A library of mice to look up the best liver cancer treatment

7 Dec 2020
A library of mice to look up the best liver cancer treatment

If you want to get smarter, the library is a good place to start. And for cancer researchers, smarter treatment selection for patients may now start with a library of cancer genes.

In a study published this month in Clinical Cancer Research, a journal of the American Association for Cancer Research, researchers from Osaka University have developed a technique to study a library of genes in lab mice--rather than one specific gene at a time--to identify which cancer genes drive specific liver cancers.

There's hope that this can in turn be used to improve prognostics and guide treatment selection for this deadly cancer.

Hepatocellular carcinoma (HCC), a type of cancer that starts in the liver, is difficult to detect early and to treat, making it one of the top causes of cancer death worldwide.

Treatments for HCC do exist, but some work better than others for different people, and it's hard to know which one to choose.

But now, researchers from Japan have developed a method using lab mice that can indicate which liver cancers are driven by specific cancer genes--and what's more, they've found a biomarker that could point out people who will benefit the most from a common HCC treatment.

To do this, the researchers first took ten cancer genes that are known to be involved in the pathways leading to HCC and used them to build a DNA "library" by injecting them into lab mice.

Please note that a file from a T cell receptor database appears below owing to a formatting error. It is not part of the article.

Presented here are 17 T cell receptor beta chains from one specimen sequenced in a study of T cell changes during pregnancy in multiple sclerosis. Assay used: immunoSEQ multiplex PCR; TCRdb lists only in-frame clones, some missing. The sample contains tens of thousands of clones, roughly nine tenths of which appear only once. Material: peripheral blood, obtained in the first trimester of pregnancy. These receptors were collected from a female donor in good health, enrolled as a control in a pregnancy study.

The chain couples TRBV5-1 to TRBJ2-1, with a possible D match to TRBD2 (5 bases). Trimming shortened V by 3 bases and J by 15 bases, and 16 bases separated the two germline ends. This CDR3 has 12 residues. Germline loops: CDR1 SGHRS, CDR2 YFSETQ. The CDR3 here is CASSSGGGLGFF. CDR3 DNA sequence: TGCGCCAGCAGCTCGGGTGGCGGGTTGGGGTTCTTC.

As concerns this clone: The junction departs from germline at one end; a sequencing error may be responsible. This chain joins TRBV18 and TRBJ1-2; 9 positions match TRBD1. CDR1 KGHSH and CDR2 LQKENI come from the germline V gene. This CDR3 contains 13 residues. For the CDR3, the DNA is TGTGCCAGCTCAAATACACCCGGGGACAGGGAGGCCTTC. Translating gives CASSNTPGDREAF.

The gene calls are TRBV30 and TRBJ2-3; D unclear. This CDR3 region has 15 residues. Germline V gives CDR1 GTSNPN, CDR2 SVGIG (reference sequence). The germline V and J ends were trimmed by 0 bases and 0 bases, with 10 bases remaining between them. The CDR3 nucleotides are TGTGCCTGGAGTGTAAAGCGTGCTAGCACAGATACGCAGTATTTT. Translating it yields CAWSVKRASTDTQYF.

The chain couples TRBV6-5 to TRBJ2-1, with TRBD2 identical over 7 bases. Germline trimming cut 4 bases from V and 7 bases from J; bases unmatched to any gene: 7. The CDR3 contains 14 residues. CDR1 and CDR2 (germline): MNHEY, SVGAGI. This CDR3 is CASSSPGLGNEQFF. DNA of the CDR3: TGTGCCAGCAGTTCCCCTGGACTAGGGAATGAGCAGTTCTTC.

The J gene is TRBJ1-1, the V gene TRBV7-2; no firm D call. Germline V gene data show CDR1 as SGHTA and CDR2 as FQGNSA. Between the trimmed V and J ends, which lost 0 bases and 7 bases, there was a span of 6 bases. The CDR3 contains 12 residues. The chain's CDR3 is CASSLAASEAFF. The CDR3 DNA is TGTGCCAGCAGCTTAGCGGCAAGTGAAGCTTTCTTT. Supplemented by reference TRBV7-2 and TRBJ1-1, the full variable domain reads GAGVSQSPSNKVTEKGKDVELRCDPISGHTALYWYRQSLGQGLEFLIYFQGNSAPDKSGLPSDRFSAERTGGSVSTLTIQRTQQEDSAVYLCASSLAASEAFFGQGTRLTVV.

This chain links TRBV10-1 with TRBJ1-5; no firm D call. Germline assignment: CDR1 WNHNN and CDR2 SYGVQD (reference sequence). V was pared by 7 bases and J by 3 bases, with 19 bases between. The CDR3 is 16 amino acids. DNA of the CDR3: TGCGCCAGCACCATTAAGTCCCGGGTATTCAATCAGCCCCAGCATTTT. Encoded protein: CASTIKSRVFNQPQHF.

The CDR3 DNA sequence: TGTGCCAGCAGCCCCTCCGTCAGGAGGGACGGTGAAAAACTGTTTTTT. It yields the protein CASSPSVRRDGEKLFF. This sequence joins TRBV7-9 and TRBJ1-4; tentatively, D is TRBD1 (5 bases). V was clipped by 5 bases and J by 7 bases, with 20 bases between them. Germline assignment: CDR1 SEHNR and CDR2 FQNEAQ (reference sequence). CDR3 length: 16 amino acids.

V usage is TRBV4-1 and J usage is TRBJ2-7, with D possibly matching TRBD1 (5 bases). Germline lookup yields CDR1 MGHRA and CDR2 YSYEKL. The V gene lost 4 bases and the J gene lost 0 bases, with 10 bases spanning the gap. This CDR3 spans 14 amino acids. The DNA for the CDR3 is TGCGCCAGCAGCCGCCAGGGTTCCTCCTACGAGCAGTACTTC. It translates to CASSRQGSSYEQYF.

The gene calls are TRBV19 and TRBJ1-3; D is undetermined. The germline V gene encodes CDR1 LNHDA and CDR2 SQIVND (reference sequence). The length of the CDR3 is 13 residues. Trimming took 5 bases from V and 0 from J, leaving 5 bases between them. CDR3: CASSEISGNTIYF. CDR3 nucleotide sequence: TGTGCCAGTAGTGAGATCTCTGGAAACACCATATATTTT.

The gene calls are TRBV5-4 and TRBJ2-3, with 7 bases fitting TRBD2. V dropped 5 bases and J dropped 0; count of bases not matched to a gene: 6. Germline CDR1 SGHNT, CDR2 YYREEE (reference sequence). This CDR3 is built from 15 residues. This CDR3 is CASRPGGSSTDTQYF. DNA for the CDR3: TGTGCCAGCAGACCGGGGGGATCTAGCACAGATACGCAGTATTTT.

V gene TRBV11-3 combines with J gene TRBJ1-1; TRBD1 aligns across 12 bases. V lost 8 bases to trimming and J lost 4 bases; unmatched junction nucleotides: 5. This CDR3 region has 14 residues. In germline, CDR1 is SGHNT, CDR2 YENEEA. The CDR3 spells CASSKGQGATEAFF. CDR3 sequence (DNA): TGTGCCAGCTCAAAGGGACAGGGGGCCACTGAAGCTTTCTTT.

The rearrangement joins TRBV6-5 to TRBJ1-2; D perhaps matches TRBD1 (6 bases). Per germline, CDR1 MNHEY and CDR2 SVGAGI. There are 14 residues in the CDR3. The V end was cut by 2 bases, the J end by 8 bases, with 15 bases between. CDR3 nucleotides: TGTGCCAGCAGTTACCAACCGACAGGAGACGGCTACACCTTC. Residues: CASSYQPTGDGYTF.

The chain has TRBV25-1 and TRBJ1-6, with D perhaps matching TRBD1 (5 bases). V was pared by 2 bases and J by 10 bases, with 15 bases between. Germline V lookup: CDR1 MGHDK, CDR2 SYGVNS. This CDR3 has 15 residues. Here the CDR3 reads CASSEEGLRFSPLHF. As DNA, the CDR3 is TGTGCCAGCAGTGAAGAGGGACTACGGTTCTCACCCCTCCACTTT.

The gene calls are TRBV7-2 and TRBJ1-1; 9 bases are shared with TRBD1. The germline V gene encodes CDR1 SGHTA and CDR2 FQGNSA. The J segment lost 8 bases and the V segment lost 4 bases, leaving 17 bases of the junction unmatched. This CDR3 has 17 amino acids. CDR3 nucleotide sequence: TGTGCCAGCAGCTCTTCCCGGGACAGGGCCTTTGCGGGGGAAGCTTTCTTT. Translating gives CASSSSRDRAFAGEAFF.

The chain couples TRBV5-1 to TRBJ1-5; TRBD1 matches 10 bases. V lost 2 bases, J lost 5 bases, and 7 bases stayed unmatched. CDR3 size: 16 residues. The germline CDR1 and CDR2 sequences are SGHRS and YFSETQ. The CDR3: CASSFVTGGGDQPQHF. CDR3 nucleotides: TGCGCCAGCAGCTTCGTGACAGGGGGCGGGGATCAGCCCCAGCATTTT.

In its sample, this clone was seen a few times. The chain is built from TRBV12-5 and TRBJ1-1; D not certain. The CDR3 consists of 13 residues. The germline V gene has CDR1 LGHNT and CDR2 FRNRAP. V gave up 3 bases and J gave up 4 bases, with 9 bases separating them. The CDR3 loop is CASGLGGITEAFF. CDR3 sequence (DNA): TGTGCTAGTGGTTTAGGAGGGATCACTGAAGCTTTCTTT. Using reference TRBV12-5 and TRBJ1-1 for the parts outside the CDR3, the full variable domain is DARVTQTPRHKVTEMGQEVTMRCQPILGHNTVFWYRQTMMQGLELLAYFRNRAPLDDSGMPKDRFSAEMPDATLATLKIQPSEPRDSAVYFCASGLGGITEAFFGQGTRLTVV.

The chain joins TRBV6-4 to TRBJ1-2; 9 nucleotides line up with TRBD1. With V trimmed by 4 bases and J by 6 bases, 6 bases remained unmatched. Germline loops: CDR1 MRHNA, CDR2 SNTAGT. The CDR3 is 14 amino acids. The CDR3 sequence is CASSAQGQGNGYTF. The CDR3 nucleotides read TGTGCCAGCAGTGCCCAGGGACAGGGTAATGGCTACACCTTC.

When the mice developed liver tumours, sequencing the tumour genomes showed which tumours were associated with which genes in the library.

Then, mice with liver cancer were treated with the chemotherapy drug lenvatinib to indicate which cancer genes in the library produce tumours that the treatment works particularly well against.

"Our results suggest that FGF19-driven HCC, which generally carries a poor prognosis, may be susceptible to lenvatinib," says Takahiro Kodama, lead author of the study.

"But beyond that specific finding, the technique we used could be used to assess drug susceptibility for other genetic drivers as well."

Knowing which gene drives a cancer is powerful information, but to make it useful in the real world of cancer treatment, there needs to be an easy way to identify when patients have FGF19-driven HCC.

Working in liver cells in the lab, the research team identified six proteins whose expression was decreased when the FGF19 gene was turned off.

From these six, the team determined that a protein known as ST6GAL1 was the most closely correlated with FGF19 in HCC.

Further testing of biosamples from actual liver cancer patients confirmed that serum levels of ST6GAL1 could be used to identify patients with FGF19-driven HCC with a high level of sensitivity and specificity.

"While some HCC mouse models already exist, our system can be used to study any gene set, and eliminates the need for expensive and time-consuming genetic studies done one-by-one in individually prepared mice," says Tetsuo Takehara, senior author of the study.

"This new model may be a valuable tool for preclinical drug assessment and increasing the efficacy of drug therapy."

The use of this model to show that FGF19-driven liver cancer is susceptible to lenvatinib treatment, and further to point to a specific protein that could be used as a biomarker, shows the potential of this novel technique.